On Cape Breton Island, notably in Richmond County, there are 45-Card-Games in almost all communities. This may involve tens or hundreds of people depending on the size of the jackpot. Generally 25 games are played in an evening, couples only, usually lasting about two hours. Winning teams rotate around the room, while the losers remain stationary. Winners always deal first. Each couple has a small cue card with the numbers 1 through 25, wins are punched out with a hole punch. Usually there are three winners for the evening, the teams with the highest number of games. Ties may be broken by splitting the prize, cutting the deck for low card win, or playing off. If one party wants to play-off, others either do so or forfeit; splitting must be unanimous. Thus, if two couples have 18 games, a third couple 16 games and a fourth and fifth couple 15 games, then the third couple is automatically the second place winner. First and third place prizes are either split, or the deck is cut, or there is a play-off. Sometimes there is a cookie jar, where a couple can attempt to win eight or ten randomly chosen games. Sometimes there is a consolation-like boobie prize for the team with the fewest games.

Card ranks

Cards are valued in the following order, depending on trump suit, where A is the Ace of Hearts. If no trump card is played during the trick, the value is awarded according to the off-suit rules listed below. In the absence of a trump card, the winning suit is always the suit led. The rank of cards depends on a number of factors, the foremost being what suit is trump. A basic way it is commonly thought of is "red is high, black is low."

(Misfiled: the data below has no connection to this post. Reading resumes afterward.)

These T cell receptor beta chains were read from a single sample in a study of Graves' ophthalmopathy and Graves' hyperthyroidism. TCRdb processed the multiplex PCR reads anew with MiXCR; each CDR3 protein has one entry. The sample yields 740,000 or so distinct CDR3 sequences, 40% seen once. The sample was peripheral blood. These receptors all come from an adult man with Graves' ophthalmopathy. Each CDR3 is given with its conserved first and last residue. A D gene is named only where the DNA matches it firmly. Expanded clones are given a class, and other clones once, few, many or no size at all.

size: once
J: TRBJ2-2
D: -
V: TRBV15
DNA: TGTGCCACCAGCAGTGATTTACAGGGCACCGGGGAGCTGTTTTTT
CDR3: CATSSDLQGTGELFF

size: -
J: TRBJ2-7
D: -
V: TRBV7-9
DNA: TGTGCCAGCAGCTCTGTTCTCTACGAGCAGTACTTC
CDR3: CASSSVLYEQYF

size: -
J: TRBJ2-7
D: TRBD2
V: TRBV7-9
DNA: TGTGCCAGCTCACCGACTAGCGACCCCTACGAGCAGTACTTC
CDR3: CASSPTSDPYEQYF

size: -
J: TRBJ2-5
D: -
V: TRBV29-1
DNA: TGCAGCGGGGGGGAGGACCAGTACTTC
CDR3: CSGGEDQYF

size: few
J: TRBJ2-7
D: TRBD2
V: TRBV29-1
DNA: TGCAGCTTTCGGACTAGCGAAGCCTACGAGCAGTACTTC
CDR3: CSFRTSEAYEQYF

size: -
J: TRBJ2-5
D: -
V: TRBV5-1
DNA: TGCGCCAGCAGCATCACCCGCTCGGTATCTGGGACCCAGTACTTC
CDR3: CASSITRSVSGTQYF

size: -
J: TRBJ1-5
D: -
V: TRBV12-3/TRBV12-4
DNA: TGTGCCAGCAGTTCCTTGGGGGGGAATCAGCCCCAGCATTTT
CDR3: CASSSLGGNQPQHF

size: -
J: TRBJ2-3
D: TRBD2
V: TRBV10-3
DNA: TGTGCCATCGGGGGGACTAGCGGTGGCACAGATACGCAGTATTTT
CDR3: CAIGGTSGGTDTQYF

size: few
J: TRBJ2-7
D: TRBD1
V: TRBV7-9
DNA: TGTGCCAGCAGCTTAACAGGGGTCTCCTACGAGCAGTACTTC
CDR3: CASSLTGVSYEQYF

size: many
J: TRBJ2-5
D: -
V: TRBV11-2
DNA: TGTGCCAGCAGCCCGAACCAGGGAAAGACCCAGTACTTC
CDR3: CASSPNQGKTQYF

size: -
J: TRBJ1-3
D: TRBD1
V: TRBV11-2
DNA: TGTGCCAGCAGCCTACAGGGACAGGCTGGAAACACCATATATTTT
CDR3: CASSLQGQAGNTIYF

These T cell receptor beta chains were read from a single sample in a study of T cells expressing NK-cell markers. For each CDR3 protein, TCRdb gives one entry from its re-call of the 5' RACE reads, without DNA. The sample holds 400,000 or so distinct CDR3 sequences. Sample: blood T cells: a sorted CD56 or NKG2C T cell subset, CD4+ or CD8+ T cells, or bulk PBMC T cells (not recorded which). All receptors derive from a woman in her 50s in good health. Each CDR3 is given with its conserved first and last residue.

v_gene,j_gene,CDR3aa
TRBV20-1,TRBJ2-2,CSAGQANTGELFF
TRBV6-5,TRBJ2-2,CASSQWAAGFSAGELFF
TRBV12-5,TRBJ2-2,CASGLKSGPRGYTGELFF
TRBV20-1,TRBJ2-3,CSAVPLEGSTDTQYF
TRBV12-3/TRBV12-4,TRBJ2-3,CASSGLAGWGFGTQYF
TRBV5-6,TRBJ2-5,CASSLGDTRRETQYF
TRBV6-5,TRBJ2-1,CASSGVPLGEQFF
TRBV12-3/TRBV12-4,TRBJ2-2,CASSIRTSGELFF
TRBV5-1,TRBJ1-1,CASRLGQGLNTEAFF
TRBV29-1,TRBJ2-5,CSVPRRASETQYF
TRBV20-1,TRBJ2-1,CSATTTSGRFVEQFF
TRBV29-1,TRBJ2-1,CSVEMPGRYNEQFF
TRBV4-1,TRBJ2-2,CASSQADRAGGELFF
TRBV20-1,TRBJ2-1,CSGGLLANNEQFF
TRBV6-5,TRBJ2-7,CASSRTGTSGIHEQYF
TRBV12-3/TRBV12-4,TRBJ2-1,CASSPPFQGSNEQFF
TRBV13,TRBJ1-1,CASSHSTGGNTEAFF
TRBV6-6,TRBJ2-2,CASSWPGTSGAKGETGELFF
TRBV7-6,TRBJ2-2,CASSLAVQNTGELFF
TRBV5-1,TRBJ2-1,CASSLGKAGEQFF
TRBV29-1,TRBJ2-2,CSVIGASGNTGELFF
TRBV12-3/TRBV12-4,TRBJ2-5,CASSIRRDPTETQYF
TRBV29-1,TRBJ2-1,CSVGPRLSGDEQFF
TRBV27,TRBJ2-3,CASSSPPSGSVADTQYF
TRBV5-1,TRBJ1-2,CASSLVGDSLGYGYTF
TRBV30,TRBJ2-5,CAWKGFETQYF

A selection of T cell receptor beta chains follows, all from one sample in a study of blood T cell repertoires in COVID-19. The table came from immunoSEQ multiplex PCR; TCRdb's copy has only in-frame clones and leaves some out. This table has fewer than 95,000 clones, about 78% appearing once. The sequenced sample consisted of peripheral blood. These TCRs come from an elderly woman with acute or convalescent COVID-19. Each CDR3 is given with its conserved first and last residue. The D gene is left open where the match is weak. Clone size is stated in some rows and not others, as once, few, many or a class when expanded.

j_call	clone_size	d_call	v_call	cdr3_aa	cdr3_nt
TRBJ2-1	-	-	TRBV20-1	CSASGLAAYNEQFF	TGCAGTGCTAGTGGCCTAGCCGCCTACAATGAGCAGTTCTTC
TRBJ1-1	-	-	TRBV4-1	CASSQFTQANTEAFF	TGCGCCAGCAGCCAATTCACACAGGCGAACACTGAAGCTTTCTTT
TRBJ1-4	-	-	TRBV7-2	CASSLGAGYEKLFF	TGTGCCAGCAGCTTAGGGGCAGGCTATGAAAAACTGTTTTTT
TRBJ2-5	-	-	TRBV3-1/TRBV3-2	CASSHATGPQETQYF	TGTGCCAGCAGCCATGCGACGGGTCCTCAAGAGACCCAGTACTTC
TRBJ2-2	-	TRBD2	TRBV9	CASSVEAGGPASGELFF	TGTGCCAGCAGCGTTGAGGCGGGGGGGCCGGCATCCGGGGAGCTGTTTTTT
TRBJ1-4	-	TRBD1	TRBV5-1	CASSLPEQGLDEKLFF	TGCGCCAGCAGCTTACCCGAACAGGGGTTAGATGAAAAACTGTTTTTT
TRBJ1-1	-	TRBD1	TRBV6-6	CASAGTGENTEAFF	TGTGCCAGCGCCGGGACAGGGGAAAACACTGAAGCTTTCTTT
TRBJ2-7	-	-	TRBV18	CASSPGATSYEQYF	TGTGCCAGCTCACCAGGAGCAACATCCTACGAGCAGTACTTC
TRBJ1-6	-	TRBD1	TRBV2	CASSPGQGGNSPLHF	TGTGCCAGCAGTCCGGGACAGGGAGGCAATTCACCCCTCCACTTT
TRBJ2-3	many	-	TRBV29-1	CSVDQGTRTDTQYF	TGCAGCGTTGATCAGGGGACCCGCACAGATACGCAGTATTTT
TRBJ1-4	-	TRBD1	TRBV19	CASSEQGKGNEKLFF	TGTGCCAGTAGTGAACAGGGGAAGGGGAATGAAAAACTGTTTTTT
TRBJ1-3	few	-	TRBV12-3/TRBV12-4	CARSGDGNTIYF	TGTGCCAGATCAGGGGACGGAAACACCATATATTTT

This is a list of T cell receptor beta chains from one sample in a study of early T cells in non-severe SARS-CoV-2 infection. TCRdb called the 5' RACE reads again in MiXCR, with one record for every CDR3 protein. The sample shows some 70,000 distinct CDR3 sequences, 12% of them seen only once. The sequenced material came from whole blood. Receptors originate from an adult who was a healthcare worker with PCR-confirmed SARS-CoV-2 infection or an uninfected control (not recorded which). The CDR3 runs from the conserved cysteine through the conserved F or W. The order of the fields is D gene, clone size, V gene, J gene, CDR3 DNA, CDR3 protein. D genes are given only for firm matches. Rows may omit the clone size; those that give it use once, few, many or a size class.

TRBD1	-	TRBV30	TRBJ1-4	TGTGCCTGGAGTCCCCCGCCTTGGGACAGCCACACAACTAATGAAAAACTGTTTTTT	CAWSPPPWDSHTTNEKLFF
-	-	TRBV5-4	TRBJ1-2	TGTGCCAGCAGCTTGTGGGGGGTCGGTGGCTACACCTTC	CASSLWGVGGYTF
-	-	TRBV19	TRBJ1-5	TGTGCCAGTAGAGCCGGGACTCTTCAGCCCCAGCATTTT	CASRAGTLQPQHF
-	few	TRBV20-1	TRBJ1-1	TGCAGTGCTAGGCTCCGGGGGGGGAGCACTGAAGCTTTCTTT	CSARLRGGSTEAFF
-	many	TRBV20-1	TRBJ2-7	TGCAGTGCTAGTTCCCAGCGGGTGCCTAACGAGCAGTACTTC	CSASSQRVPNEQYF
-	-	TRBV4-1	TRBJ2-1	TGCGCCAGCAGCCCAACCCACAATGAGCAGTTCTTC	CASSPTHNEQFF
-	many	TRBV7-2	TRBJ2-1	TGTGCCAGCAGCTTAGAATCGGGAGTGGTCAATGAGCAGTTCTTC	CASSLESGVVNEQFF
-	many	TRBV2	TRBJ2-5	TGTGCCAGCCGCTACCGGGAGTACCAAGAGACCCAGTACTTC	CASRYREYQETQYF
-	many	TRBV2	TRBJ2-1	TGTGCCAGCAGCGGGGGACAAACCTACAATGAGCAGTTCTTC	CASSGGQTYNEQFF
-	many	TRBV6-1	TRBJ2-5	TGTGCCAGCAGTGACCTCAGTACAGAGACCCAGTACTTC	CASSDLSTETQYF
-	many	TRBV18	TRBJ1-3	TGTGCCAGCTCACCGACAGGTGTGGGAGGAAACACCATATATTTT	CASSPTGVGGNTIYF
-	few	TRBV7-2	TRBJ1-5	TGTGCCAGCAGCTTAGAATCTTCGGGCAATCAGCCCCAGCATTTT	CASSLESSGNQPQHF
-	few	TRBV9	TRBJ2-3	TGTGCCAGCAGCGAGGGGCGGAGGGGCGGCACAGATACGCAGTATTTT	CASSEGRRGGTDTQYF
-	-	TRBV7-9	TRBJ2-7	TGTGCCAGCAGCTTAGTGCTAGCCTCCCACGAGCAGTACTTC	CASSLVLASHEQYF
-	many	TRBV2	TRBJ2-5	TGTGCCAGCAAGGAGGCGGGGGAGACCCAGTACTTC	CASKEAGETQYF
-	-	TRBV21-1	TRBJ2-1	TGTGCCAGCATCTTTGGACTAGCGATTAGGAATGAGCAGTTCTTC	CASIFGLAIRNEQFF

General game play for Traditional Forty Fives - 45 point

General game play for Forty Fives - 120 point

General game play for Auction Forty Fives

  1. Heads Up: Two players, one on one.
  2. Cut-throat: Three players, in this game after a player wins the bet and calls the Trump, the other two players form a temporary unspoken truce to try to 'Shoot' the bidder. Players who do not honor this truce are seen as selfish and called 'Nickel Grabbers' (each 'Trick' is worth 5 points). Five-Way Cut-throat: Similar to normal 3 man cut throat. In this game it is much harder to make your bid as it tends to be 4 vs. 1 and the bidder is often shot.
  3. Partners: Either four or six players, with partners sitting opposite. Partners points are pooled towards overall score, and towards bid.

Variations

One-Hundred and Ten